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About the Lexington Branch

PAGE UPDATED:  AUGUST 30, 2012

This 1902 photo from the Walker Transportation Collection shows a Boston-bound passenger train at Arlington Depot.

The 10-mile Minuteman Bikeway was constructed in 1992 over the former Boston & Maine Railroad Lexington Branch. The Lexington Branch was built in 1846 between West Cambridge and Lexington, Massachusetts, passing through Arlington along the way. In 1873, the line was extended further west to the towns of Bedford and Concord.

Click here to download a 1923 B&M schedule of trains on the Lexington and Reformatory Branches. Mileage between stations is also shown. (PDF file format; 180 kb; 11" x 17")

The branch was an important transportation asset. The railway's connection with Boston prompted social and economic development in the small agricultural communities it served. At the peak of service, two dozen passenger trains and two local freight trains, carrying mail, milk and goods, operated over the Lexington Branch each day.

By the fall of 1958, passenger service on the Lexington Branch had dwindled to a single daily round trip. In December 1976, the B&M sold all of its Boston-area commuter rail assets to the state-run Massachusetts Bay Transportation Authority. Just weeks later, on January 10, 1977, the MBTA elected to terminate passenger service on the branch after a severe snow and ice storm stranded a train at Bedford Depot.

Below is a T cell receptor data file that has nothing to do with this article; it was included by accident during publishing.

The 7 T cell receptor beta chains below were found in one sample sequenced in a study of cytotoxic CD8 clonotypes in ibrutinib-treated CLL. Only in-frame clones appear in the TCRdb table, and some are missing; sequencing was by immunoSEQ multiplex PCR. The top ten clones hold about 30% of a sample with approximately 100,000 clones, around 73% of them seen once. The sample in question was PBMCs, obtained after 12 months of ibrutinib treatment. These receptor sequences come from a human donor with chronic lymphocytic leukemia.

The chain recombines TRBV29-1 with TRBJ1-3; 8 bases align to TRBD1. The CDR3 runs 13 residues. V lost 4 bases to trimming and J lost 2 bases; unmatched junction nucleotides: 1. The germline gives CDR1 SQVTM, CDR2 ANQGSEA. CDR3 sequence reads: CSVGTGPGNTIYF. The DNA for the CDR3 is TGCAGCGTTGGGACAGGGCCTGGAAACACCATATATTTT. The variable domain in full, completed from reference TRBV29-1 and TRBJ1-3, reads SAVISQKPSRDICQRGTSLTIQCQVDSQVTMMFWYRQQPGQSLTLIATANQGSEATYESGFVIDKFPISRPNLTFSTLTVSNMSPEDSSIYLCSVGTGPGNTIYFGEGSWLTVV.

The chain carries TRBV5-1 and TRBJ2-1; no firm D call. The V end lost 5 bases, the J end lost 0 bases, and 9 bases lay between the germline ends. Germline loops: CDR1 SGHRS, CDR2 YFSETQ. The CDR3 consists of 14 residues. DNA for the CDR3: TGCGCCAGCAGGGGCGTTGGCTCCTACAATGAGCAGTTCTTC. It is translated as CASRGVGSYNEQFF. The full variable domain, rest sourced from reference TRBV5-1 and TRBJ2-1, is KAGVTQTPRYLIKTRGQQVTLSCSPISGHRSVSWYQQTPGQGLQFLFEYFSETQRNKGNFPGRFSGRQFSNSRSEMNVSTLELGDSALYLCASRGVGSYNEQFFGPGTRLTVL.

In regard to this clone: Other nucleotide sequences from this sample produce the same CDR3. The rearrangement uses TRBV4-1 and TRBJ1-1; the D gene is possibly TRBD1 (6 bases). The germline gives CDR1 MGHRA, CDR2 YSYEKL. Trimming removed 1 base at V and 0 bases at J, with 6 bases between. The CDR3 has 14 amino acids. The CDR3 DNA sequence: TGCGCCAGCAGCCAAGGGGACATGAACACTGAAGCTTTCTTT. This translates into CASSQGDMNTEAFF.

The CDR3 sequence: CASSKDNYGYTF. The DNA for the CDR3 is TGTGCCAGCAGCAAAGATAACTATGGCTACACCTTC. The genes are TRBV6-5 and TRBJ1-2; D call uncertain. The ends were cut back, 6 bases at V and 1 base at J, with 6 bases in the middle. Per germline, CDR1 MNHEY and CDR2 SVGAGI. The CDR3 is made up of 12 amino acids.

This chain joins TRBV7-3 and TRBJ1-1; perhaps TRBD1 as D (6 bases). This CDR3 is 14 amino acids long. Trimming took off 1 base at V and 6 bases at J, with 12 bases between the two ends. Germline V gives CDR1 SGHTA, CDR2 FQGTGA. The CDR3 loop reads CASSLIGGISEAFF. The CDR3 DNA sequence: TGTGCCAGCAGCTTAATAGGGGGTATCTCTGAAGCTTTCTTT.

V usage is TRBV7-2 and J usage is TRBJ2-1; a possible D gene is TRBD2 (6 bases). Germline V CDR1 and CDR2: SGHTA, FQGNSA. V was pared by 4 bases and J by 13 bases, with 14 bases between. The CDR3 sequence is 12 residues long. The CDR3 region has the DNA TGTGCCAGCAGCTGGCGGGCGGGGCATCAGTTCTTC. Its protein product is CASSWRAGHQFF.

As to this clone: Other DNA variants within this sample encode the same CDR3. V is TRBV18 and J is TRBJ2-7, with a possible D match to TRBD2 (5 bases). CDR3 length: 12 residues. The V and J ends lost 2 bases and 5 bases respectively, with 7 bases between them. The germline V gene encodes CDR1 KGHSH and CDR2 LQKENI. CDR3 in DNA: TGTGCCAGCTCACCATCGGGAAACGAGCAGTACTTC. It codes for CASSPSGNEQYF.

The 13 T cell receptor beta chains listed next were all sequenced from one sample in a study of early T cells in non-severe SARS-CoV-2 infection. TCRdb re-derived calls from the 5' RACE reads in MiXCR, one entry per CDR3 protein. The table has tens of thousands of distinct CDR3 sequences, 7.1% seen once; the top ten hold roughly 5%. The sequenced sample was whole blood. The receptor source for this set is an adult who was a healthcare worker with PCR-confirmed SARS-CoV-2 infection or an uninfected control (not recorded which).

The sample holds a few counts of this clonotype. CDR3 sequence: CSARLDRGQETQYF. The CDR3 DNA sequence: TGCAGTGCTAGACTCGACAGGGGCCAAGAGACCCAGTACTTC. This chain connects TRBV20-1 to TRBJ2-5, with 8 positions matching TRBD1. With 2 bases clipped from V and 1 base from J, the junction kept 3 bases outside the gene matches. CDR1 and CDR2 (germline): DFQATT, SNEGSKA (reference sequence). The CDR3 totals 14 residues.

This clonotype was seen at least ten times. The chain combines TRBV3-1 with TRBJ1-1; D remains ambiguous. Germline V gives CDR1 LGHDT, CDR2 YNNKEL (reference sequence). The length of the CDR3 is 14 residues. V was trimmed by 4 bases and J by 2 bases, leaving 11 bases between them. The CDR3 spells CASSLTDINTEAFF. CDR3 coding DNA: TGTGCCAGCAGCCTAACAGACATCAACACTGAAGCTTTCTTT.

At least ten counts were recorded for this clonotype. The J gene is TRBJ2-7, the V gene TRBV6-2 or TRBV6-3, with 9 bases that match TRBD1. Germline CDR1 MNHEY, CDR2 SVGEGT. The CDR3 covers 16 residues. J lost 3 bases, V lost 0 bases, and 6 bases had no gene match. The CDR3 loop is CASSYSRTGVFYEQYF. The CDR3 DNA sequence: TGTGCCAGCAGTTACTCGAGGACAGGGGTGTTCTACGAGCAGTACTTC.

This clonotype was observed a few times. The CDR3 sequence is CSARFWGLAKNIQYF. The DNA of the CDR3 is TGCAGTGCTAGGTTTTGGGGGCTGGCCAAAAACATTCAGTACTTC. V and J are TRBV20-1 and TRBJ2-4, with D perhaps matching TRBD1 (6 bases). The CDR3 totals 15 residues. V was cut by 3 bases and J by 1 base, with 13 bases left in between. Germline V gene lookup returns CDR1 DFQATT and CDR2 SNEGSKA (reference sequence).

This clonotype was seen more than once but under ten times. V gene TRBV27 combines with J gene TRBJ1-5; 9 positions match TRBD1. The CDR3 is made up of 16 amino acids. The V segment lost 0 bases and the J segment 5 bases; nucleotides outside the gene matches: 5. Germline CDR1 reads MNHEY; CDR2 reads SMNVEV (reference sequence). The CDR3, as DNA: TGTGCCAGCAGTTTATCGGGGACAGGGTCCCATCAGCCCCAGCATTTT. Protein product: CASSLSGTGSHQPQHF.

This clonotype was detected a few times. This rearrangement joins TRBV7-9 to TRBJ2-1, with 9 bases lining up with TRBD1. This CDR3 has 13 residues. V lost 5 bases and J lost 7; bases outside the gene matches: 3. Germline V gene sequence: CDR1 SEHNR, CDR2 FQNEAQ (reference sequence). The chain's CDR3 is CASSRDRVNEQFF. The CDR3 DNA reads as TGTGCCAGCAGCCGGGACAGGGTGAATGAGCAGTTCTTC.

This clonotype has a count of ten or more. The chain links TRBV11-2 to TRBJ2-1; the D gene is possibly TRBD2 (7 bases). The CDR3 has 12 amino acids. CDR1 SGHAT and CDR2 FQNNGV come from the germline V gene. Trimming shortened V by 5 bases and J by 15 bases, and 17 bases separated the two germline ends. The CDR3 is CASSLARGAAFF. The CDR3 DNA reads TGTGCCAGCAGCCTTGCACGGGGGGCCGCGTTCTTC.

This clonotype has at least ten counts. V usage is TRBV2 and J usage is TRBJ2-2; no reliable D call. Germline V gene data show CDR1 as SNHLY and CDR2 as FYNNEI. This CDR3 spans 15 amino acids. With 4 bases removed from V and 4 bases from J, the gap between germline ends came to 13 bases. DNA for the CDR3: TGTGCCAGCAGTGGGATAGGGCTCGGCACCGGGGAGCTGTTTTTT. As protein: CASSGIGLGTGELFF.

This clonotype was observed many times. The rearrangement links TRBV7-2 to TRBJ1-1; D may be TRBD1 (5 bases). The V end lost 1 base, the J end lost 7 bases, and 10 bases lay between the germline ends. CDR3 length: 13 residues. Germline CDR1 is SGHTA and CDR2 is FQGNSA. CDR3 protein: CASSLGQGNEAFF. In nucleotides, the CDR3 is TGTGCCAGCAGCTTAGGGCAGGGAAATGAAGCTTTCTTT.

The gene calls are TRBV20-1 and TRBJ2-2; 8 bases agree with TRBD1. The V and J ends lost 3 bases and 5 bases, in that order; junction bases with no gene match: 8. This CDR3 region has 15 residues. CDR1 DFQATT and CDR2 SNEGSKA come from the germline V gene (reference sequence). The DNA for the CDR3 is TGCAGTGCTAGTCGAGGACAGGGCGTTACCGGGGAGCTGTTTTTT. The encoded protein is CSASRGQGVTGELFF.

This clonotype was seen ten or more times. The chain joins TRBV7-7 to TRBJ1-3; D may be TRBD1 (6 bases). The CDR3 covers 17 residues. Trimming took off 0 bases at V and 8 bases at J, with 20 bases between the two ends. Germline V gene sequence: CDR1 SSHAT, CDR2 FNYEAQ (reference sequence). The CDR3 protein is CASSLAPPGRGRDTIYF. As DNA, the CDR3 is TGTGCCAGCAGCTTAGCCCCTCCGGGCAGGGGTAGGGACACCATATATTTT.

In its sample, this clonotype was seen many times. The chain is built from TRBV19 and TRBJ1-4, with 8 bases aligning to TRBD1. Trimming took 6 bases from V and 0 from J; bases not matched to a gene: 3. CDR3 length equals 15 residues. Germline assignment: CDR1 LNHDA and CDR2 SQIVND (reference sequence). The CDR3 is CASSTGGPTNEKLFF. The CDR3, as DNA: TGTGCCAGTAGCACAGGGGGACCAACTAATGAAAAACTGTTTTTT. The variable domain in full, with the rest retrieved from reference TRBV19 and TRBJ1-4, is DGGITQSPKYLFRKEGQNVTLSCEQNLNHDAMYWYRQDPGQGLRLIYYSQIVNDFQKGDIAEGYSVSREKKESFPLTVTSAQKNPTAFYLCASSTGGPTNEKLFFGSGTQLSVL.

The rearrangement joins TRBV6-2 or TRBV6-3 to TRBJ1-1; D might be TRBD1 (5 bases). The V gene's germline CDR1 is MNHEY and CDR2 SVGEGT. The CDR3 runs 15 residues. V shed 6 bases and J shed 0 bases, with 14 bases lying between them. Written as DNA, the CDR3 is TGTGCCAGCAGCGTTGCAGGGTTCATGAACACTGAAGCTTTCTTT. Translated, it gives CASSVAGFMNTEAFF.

The last freight train operated on January 31, 1981, when the Lexington Branch was embargoed to enable building of the MBTA's new Alewife Red Line Station at West Cambridge. "Rail-banking" of the line was pursued in the 1980s by the state in order to convert the corridor into a rail-trail. In 1991, the Lexington Branch was formally rail-banked; construction of the Minuteman Bikeway started the next year.

Only two railroad stations along the line remain today: those at Lexington and Bedford. Today, Lexington Station is owned by the Lexington Historical Society. Bedford Depot is owned by Bedford and is rented out as office space.

Click here for a chronology and photos of Bedford's local railroad history.

Read the unique history of the narrow-gauge Billerica & Bedford Railroad.